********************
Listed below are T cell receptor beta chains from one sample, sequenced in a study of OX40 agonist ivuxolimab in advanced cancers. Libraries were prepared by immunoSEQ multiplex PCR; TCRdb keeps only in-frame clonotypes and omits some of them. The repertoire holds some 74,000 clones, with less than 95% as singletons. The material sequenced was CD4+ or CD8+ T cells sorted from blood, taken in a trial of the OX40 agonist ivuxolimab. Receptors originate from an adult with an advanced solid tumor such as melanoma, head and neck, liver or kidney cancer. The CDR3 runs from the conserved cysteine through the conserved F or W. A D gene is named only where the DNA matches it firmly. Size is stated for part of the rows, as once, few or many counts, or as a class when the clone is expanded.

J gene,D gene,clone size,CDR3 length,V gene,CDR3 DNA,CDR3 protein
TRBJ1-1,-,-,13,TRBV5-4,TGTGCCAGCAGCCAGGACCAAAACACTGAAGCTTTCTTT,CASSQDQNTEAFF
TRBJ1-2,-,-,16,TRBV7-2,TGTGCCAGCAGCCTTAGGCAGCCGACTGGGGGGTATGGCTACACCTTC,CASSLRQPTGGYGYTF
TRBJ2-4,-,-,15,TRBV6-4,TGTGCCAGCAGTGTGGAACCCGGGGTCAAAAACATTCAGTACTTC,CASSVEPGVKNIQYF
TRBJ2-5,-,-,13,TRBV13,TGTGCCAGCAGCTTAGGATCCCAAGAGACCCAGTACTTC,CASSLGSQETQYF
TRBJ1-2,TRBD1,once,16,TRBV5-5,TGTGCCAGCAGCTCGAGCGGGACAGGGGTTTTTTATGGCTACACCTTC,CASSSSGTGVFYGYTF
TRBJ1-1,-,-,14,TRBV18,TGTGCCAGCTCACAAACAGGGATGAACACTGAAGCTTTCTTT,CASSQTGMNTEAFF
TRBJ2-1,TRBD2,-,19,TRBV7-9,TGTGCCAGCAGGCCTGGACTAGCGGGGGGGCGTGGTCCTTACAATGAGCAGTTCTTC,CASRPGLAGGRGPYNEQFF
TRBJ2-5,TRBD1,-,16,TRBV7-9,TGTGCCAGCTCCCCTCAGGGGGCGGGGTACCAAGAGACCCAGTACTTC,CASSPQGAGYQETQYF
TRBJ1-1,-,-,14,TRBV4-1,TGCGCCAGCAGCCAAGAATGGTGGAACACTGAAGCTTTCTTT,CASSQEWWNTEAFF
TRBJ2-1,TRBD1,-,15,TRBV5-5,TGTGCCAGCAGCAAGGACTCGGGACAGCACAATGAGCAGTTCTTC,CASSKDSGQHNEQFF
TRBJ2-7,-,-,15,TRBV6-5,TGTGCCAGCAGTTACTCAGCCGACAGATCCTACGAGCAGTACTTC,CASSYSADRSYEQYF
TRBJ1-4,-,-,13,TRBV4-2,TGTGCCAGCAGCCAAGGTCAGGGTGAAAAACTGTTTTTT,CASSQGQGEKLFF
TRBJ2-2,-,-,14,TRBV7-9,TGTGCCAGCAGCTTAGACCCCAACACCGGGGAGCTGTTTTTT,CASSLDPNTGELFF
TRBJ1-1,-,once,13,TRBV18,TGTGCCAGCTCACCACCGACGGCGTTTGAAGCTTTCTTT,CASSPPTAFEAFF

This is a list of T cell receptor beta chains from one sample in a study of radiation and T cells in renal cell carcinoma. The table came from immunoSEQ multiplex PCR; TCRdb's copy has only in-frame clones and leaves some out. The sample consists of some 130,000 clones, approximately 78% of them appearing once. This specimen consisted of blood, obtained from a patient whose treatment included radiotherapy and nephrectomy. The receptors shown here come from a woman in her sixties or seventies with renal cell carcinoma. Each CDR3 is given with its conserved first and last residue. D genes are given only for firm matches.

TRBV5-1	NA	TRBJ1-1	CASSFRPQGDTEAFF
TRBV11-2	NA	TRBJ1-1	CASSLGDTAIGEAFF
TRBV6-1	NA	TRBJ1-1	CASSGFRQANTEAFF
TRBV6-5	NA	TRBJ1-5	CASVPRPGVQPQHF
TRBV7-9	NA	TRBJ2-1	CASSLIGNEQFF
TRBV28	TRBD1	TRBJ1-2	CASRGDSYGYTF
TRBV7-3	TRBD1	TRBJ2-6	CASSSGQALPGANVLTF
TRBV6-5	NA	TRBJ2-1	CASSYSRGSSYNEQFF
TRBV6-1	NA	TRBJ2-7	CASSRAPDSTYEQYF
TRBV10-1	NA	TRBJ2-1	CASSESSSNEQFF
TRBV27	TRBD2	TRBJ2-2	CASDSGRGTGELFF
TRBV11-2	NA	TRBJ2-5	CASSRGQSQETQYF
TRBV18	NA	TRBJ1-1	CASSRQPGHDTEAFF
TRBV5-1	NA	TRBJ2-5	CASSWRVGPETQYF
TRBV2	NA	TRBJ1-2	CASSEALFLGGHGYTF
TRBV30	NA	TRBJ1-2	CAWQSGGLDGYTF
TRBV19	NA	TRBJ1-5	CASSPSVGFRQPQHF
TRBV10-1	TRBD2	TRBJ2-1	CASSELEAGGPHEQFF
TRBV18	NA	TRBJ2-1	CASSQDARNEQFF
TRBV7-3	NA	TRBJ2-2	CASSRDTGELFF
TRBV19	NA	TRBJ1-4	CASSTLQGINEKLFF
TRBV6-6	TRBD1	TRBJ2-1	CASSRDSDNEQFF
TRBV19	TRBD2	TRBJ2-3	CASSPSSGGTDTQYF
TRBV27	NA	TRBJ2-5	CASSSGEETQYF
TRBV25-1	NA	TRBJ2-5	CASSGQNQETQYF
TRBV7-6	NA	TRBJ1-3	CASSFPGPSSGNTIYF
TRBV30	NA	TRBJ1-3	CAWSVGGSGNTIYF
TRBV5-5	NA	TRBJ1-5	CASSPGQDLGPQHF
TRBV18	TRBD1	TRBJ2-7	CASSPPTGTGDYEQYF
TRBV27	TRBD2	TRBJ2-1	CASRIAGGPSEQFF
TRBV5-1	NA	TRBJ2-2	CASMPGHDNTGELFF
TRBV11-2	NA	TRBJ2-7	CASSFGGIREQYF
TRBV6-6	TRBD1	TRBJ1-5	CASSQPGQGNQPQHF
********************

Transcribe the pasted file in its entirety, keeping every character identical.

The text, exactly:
Listed below are T cell receptor beta chains from one sample, sequenced in a study of OX40 agonist ivuxolimab in advanced cancers. Libraries were prepared by immunoSEQ multiplex PCR; TCRdb keeps only in-frame clonotypes and omits some of them. The repertoire holds some 74,000 clones, with less than 95% as singletons. The material sequenced was CD4+ or CD8+ T cells sorted from blood, taken in a trial of the OX40 agonist ivuxolimab. Receptors originate from an adult with an advanced solid tumor such as melanoma, head and neck, liver or kidney cancer. The CDR3 runs from the conserved cysteine through the conserved F or W. A D gene is named only where the DNA matches it firmly. Size is stated for part of the rows, as once, few or many counts, or as a class when the clone is expanded.

J gene,D gene,clone size,CDR3 length,V gene,CDR3 DNA,CDR3 protein
TRBJ1-1,-,-,13,TRBV5-4,TGTGCCAGCAGCCAGGACCAAAACACTGAAGCTTTCTTT,CASSQDQNTEAFF
TRBJ1-2,-,-,16,TRBV7-2,TGTGCCAGCAGCCTTAGGCAGCCGACTGGGGGGTATGGCTACACCTTC,CASSLRQPTGGYGYTF
TRBJ2-4,-,-,15,TRBV6-4,TGTGCCAGCAGTGTGGAACCCGGGGTCAAAAACATTCAGTACTTC,CASSVEPGVKNIQYF
TRBJ2-5,-,-,13,TRBV13,TGTGCCAGCAGCTTAGGATCCCAAGAGACCCAGTACTTC,CASSLGSQETQYF
TRBJ1-2,TRBD1,once,16,TRBV5-5,TGTGCCAGCAGCTCGAGCGGGACAGGGGTTTTTTATGGCTACACCTTC,CASSSSGTGVFYGYTF
TRBJ1-1,-,-,14,TRBV18,TGTGCCAGCTCACAAACAGGGATGAACACTGAAGCTTTCTTT,CASSQTGMNTEAFF
TRBJ2-1,TRBD2,-,19,TRBV7-9,TGTGCCAGCAGGCCTGGACTAGCGGGGGGGCGTGGTCCTTACAATGAGCAGTTCTTC,CASRPGLAGGRGPYNEQFF
TRBJ2-5,TRBD1,-,16,TRBV7-9,TGTGCCAGCTCCCCTCAGGGGGCGGGGTACCAAGAGACCCAGTACTTC,CASSPQGAGYQETQYF
TRBJ1-1,-,-,14,TRBV4-1,TGCGCCAGCAGCCAAGAATGGTGGAACACTGAAGCTTTCTTT,CASSQEWWNTEAFF
TRBJ2-1,TRBD1,-,15,TRBV5-5,TGTGCCAGCAGCAAGGACTCGGGACAGCACAATGAGCAGTTCTTC,CASSKDSGQHNEQFF
TRBJ2-7,-,-,15,TRBV6-5,TGTGCCAGCAGTTACTCAGCCGACAGATCCTACGAGCAGTACTTC,CASSYSADRSYEQYF
TRBJ1-4,-,-,13,TRBV4-2,TGTGCCAGCAGCCAAGGTCAGGGTGAAAAACTGTTTTTT,CASSQGQGEKLFF
TRBJ2-2,-,-,14,TRBV7-9,TGTGCCAGCAGCTTAGACCCCAACACCGGGGAGCTGTTTTTT,CASSLDPNTGELFF
TRBJ1-1,-,once,13,TRBV18,TGTGCCAGCTCACCACCGACGGCGTTTGAAGCTTTCTTT,CASSPPTAFEAFF

This is a list of T cell receptor beta chains from one sample in a study of radiation and T cells in renal cell carcinoma. The table came from immunoSEQ multiplex PCR; TCRdb's copy has only in-frame clones and leaves some out. The sample consists of some 130,000 clones, approximately 78% of them appearing once. This specimen consisted of blood, obtained from a patient whose treatment included radiotherapy and nephrectomy. The receptors shown here come from a woman in her sixties or seventies with renal cell carcinoma. Each CDR3 is given with its conserved first and last residue. D genes are given only for firm matches.

TRBV5-1	NA	TRBJ1-1	CASSFRPQGDTEAFF
TRBV11-2	NA	TRBJ1-1	CASSLGDTAIGEAFF
TRBV6-1	NA	TRBJ1-1	CASSGFRQANTEAFF
TRBV6-5	NA	TRBJ1-5	CASVPRPGVQPQHF
TRBV7-9	NA	TRBJ2-1	CASSLIGNEQFF
TRBV28	TRBD1	TRBJ1-2	CASRGDSYGYTF
TRBV7-3	TRBD1	TRBJ2-6	CASSSGQALPGANVLTF
TRBV6-5	NA	TRBJ2-1	CASSYSRGSSYNEQFF
TRBV6-1	NA	TRBJ2-7	CASSRAPDSTYEQYF
TRBV10-1	NA	TRBJ2-1	CASSESSSNEQFF
TRBV27	TRBD2	TRBJ2-2	CASDSGRGTGELFF
TRBV11-2	NA	TRBJ2-5	CASSRGQSQETQYF
TRBV18	NA	TRBJ1-1	CASSRQPGHDTEAFF
TRBV5-1	NA	TRBJ2-5	CASSWRVGPETQYF
TRBV2	NA	TRBJ1-2	CASSEALFLGGHGYTF
TRBV30	NA	TRBJ1-2	CAWQSGGLDGYTF
TRBV19	NA	TRBJ1-5	CASSPSVGFRQPQHF
TRBV10-1	TRBD2	TRBJ2-1	CASSELEAGGPHEQFF
TRBV18	NA	TRBJ2-1	CASSQDARNEQFF
TRBV7-3	NA	TRBJ2-2	CASSRDTGELFF
TRBV19	NA	TRBJ1-4	CASSTLQGINEKLFF
TRBV6-6	TRBD1	TRBJ2-1	CASSRDSDNEQFF
TRBV19	TRBD2	TRBJ2-3	CASSPSSGGTDTQYF
TRBV27	NA	TRBJ2-5	CASSSGEETQYF
TRBV25-1	NA	TRBJ2-5	CASSGQNQETQYF
TRBV7-6	NA	TRBJ1-3	CASSFPGPSSGNTIYF
TRBV30	NA	TRBJ1-3	CAWSVGGSGNTIYF
TRBV5-5	NA	TRBJ1-5	CASSPGQDLGPQHF
TRBV18	TRBD1	TRBJ2-7	CASSPPTGTGDYEQYF
TRBV27	TRBD2	TRBJ2-1	CASRIAGGPSEQFF
TRBV5-1	NA	TRBJ2-2	CASMPGHDNTGELFF
TRBV11-2	NA	TRBJ2-7	CASSFGGIREQYF
TRBV6-6	TRBD1	TRBJ1-5	CASSQPGQGNQPQHF